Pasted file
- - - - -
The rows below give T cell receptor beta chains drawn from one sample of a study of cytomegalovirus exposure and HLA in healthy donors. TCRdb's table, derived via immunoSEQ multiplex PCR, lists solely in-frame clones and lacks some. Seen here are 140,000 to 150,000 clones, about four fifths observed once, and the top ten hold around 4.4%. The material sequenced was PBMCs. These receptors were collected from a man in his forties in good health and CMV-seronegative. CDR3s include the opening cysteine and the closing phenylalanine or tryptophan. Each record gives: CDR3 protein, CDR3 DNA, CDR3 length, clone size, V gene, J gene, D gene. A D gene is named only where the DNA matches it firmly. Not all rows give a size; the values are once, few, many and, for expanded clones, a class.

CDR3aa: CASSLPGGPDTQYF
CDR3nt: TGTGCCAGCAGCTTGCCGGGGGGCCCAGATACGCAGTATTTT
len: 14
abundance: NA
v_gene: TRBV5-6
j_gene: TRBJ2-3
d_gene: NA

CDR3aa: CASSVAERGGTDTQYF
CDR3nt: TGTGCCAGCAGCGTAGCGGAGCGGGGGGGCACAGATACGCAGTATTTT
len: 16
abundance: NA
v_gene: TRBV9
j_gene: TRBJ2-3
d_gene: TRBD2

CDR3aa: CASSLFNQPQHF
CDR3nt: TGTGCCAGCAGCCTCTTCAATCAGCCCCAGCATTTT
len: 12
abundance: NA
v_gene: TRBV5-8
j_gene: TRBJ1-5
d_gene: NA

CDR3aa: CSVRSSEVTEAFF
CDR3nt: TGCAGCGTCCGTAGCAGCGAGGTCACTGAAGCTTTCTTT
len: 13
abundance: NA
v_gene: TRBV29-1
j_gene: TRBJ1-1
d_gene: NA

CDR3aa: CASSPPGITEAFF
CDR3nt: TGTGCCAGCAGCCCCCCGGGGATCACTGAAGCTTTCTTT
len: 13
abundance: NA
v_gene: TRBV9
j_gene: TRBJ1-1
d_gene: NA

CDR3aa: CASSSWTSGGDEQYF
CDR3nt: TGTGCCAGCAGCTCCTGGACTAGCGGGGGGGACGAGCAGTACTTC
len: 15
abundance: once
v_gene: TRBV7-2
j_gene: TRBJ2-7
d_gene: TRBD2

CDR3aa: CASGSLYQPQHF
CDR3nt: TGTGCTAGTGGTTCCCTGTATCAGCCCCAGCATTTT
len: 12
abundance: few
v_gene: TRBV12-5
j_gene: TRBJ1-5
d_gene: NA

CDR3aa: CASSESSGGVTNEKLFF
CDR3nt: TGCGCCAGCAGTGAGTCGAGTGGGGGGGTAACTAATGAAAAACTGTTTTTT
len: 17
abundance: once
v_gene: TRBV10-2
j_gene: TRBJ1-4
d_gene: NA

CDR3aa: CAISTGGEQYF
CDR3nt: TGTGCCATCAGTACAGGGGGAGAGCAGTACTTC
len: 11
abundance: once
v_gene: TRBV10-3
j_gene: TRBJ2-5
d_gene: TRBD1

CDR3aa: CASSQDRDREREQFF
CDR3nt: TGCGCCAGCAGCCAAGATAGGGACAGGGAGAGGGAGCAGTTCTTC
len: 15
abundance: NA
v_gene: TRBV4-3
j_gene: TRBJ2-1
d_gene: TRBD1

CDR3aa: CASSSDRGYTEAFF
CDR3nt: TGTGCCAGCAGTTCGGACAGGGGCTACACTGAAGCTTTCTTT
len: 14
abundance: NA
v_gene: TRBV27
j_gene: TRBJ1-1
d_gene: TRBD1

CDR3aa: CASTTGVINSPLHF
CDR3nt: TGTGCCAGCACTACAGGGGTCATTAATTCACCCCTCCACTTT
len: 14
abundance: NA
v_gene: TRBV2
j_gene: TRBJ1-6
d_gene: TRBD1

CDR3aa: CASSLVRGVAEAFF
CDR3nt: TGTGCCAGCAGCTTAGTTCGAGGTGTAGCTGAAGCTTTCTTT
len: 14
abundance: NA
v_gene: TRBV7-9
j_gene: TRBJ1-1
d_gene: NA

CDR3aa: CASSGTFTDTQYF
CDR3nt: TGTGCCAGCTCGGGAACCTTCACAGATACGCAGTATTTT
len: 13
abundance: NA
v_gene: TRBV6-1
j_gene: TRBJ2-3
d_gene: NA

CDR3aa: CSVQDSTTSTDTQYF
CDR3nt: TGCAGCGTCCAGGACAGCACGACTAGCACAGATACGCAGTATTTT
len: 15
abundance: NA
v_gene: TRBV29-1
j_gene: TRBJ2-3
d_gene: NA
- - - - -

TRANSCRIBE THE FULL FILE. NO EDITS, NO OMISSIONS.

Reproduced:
The rows below give T cell receptor beta chains drawn from one sample of a study of cytomegalovirus exposure and HLA in healthy donors. TCRdb's table, derived via immunoSEQ multiplex PCR, lists solely in-frame clones and lacks some. Seen here are 140,000 to 150,000 clones, about four fifths observed once, and the top ten hold around 4.4%. The material sequenced was PBMCs. These receptors were collected from a man in his forties in good health and CMV-seronegative. CDR3s include the opening cysteine and the closing phenylalanine or tryptophan. Each record gives: CDR3 protein, CDR3 DNA, CDR3 length, clone size, V gene, J gene, D gene. A D gene is named only where the DNA matches it firmly. Not all rows give a size; the values are once, few, many and, for expanded clones, a class.

CDR3aa: CASSLPGGPDTQYF
CDR3nt: TGTGCCAGCAGCTTGCCGGGGGGCCCAGATACGCAGTATTTT
len: 14
abundance: NA
v_gene: TRBV5-6
j_gene: TRBJ2-3
d_gene: NA

CDR3aa: CASSVAERGGTDTQYF
CDR3nt: TGTGCCAGCAGCGTAGCGGAGCGGGGGGGCACAGATACGCAGTATTTT
len: 16
abundance: NA
v_gene: TRBV9
j_gene: TRBJ2-3
d_gene: TRBD2

CDR3aa: CASSLFNQPQHF
CDR3nt: TGTGCCAGCAGCCTCTTCAATCAGCCCCAGCATTTT
len: 12
abundance: NA
v_gene: TRBV5-8
j_gene: TRBJ1-5
d_gene: NA

CDR3aa: CSVRSSEVTEAFF
CDR3nt: TGCAGCGTCCGTAGCAGCGAGGTCACTGAAGCTTTCTTT
len: 13
abundance: NA
v_gene: TRBV29-1
j_gene: TRBJ1-1
d_gene: NA

CDR3aa: CASSPPGITEAFF
CDR3nt: TGTGCCAGCAGCCCCCCGGGGATCACTGAAGCTTTCTTT
len: 13
abundance: NA
v_gene: TRBV9
j_gene: TRBJ1-1
d_gene: NA

CDR3aa: CASSSWTSGGDEQYF
CDR3nt: TGTGCCAGCAGCTCCTGGACTAGCGGGGGGGACGAGCAGTACTTC
len: 15
abundance: once
v_gene: TRBV7-2
j_gene: TRBJ2-7
d_gene: TRBD2

CDR3aa: CASGSLYQPQHF
CDR3nt: TGTGCTAGTGGTTCCCTGTATCAGCCCCAGCATTTT
len: 12
abundance: few
v_gene: TRBV12-5
j_gene: TRBJ1-5
d_gene: NA

CDR3aa: CASSESSGGVTNEKLFF
CDR3nt: TGCGCCAGCAGTGAGTCGAGTGGGGGGGTAACTAATGAAAAACTGTTTTTT
len: 17
abundance: once
v_gene: TRBV10-2
j_gene: TRBJ1-4
d_gene: NA

CDR3aa: CAISTGGEQYF
CDR3nt: TGTGCCATCAGTACAGGGGGAGAGCAGTACTTC
len: 11
abundance: once
v_gene: TRBV10-3
j_gene: TRBJ2-5
d_gene: TRBD1

CDR3aa: CASSQDRDREREQFF
CDR3nt: TGCGCCAGCAGCCAAGATAGGGACAGGGAGAGGGAGCAGTTCTTC
len: 15
abundance: NA
v_gene: TRBV4-3
j_gene: TRBJ2-1
d_gene: TRBD1

CDR3aa: CASSSDRGYTEAFF
CDR3nt: TGTGCCAGCAGTTCGGACAGGGGCTACACTGAAGCTTTCTTT
len: 14
abundance: NA
v_gene: TRBV27
j_gene: TRBJ1-1
d_gene: TRBD1

CDR3aa: CASTTGVINSPLHF
CDR3nt: TGTGCCAGCACTACAGGGGTCATTAATTCACCCCTCCACTTT
len: 14
abundance: NA
v_gene: TRBV2
j_gene: TRBJ1-6
d_gene: TRBD1

CDR3aa: CASSLVRGVAEAFF
CDR3nt: TGTGCCAGCAGCTTAGTTCGAGGTGTAGCTGAAGCTTTCTTT
len: 14
abundance: NA
v_gene: TRBV7-9
j_gene: TRBJ1-1
d_gene: NA

CDR3aa: CASSGTFTDTQYF
CDR3nt: TGTGCCAGCTCGGGAACCTTCACAGATACGCAGTATTTT
len: 13
abundance: NA
v_gene: TRBV6-1
j_gene: TRBJ2-3
d_gene: NA

CDR3aa: CSVQDSTTSTDTQYF
CDR3nt: TGCAGCGTCCAGGACAGCACGACTAGCACAGATACGCAGTATTTT
len: 15
abundance: NA
v_gene: TRBV29-1
j_gene: TRBJ2-3
d_gene: NA